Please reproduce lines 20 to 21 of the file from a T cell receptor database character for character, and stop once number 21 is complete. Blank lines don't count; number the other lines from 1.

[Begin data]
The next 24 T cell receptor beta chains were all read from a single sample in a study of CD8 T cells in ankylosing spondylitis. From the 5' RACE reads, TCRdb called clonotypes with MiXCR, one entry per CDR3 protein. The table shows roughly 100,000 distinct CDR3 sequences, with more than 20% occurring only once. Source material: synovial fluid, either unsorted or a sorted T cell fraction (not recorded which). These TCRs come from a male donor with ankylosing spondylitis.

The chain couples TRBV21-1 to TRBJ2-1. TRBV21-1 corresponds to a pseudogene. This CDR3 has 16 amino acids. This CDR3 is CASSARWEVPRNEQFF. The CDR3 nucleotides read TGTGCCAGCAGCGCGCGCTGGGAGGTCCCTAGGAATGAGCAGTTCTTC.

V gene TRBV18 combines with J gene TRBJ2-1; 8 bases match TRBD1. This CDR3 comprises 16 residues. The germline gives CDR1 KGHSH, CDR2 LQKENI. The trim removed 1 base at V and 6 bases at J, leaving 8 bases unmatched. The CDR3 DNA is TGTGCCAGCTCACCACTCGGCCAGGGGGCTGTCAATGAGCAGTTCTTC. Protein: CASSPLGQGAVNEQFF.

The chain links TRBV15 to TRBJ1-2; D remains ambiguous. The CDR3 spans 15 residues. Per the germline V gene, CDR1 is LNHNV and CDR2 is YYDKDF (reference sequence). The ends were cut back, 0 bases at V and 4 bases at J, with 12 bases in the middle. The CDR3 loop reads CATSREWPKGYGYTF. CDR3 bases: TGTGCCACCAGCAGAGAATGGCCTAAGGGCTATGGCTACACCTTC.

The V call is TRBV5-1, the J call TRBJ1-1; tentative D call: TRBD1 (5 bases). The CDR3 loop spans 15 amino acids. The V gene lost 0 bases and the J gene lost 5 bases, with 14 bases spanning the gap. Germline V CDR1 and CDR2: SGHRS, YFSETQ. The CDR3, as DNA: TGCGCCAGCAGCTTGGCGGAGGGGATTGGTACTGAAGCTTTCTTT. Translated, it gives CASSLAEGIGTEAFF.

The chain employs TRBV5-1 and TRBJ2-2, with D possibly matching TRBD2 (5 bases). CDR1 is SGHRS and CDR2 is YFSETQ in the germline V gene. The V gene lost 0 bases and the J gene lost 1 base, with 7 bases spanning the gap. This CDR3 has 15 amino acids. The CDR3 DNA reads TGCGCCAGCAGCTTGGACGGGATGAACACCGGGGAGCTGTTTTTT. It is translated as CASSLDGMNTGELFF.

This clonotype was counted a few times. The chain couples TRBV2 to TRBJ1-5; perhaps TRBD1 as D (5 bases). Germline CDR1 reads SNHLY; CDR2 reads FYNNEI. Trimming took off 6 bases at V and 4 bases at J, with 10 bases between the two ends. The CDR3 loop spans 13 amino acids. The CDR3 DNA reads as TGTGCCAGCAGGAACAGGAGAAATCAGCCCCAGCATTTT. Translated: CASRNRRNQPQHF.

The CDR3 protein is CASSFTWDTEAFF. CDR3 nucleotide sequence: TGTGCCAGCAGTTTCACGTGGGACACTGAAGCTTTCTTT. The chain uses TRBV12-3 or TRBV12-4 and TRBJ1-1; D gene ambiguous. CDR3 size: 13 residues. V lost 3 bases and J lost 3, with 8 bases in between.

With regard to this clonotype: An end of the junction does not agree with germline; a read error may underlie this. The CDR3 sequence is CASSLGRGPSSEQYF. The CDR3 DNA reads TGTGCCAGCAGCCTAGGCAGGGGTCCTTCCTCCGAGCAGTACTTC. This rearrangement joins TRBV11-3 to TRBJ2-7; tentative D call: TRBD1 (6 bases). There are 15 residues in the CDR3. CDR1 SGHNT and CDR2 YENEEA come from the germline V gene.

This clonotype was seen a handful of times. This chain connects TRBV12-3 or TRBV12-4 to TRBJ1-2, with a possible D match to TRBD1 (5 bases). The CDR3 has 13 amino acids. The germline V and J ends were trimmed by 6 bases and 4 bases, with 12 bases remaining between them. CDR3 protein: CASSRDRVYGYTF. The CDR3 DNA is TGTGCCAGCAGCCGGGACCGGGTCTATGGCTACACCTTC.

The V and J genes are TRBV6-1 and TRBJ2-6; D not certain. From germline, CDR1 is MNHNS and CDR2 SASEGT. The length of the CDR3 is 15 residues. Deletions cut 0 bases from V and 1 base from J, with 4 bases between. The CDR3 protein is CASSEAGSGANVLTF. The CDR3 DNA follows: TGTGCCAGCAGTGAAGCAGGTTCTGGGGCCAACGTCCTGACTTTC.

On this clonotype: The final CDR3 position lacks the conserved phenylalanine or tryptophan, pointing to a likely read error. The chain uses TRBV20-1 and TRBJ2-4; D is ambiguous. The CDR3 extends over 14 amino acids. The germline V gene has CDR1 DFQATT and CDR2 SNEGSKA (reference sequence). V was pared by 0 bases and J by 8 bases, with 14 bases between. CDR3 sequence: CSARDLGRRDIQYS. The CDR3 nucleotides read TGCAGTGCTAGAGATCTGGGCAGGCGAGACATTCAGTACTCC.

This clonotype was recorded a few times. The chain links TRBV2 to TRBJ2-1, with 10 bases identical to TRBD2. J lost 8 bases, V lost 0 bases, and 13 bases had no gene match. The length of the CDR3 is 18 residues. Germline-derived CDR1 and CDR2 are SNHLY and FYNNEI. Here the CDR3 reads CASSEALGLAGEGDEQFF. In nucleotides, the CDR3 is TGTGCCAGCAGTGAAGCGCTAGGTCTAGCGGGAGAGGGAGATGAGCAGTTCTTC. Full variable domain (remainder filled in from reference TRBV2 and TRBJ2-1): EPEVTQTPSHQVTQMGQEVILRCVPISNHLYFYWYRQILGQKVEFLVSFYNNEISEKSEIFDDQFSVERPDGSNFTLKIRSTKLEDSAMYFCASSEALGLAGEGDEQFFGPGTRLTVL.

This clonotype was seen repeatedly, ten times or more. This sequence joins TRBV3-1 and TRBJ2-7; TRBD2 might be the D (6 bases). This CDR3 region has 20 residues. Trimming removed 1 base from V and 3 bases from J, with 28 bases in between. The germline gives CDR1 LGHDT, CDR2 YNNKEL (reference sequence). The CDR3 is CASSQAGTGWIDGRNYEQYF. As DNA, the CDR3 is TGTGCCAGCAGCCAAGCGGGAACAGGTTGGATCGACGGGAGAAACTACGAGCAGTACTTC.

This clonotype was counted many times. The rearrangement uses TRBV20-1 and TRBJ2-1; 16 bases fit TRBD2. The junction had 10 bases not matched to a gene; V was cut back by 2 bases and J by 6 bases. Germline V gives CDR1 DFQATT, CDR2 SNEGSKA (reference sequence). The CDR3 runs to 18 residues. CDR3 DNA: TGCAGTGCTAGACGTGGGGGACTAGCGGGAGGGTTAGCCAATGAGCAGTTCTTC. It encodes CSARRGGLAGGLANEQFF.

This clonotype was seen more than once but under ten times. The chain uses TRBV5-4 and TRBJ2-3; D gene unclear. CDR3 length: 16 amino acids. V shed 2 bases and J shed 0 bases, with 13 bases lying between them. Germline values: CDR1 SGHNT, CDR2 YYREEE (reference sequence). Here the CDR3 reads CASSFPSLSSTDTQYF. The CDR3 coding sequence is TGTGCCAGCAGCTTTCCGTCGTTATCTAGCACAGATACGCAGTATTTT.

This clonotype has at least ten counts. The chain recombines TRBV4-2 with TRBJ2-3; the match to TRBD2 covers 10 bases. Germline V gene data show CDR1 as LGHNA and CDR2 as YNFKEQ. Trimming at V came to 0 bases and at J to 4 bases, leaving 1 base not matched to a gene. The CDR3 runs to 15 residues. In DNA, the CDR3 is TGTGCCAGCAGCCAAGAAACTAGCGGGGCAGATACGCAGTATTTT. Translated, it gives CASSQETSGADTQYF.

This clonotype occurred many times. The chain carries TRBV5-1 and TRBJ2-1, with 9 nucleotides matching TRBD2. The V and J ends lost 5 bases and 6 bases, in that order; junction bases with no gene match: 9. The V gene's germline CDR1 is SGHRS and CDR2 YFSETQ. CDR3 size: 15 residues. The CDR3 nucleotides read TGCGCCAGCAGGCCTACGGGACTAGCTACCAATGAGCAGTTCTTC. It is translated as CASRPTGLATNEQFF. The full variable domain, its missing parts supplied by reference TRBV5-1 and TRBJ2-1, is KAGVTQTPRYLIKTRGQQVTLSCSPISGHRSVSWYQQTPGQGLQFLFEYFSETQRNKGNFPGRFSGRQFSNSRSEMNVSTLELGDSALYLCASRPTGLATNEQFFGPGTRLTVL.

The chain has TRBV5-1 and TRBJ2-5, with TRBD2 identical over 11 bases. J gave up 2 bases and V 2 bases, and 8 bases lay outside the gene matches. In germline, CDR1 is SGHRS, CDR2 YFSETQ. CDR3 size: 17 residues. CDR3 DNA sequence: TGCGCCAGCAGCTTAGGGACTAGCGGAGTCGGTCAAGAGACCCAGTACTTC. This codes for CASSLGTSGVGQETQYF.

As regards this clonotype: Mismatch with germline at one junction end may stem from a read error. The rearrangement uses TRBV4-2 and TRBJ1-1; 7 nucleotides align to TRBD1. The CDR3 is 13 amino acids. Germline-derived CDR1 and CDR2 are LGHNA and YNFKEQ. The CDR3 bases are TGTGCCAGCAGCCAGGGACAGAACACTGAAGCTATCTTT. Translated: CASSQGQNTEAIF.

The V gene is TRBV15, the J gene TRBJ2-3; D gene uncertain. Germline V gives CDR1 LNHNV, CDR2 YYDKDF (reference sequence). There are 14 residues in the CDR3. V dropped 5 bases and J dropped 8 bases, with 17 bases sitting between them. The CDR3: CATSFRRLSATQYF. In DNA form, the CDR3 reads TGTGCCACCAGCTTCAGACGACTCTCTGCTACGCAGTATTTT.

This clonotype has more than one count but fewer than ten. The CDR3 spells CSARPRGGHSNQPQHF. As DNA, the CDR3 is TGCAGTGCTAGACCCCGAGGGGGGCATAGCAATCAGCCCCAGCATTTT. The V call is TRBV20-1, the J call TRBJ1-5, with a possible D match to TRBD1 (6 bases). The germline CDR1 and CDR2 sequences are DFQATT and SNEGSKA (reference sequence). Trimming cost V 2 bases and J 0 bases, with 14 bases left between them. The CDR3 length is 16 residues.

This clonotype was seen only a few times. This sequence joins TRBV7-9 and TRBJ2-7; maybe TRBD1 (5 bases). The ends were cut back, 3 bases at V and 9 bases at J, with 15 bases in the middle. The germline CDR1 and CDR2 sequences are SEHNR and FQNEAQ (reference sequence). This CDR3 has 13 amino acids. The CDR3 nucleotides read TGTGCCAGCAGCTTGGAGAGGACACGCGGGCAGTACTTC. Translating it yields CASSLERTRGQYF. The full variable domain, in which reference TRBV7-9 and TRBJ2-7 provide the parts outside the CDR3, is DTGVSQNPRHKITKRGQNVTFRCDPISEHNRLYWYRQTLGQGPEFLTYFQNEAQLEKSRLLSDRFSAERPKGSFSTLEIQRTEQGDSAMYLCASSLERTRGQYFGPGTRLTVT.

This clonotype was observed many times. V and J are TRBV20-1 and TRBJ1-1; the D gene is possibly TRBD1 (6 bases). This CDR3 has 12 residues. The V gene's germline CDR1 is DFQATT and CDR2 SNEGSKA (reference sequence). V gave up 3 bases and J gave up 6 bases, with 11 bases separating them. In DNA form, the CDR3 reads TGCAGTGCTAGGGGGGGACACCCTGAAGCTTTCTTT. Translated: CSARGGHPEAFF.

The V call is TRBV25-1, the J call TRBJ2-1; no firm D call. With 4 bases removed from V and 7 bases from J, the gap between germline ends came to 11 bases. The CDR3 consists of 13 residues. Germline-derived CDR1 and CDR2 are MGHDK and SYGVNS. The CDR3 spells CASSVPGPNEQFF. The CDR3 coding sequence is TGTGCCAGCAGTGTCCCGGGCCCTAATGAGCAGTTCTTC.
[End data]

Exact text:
As regards this clonotype: Mismatch with germline at one junction end may stem from a read error. The rearrangement uses TRBV4-2 and TRBJ1-1; 7 nucleotides align to TRBD1. The CDR3 is 13 amino acids. Germline-derived CDR1 and CDR2 are LGHNA and YNFKEQ. The CDR3 bases are TGTGCCAGCAGCCAGGGACAGAACACTGAAGCTATCTTT. Translated: CASSQGQNTEAIF.

The V gene is TRBV15, the J gene TRBJ2-3; D gene uncertain. Germline V gives CDR1 LNHNV, CDR2 YYDKDF (reference sequence). There are 14 residues in the CDR3. V dropped 5 bases and J dropped 8 bases, with 17 bases sitting between them. The CDR3: CATSFRRLSATQYF. In DNA form, the CDR3 reads TGTGCCACCAGCTTCAGACGACTCTCTGCTACGCAGTATTTT.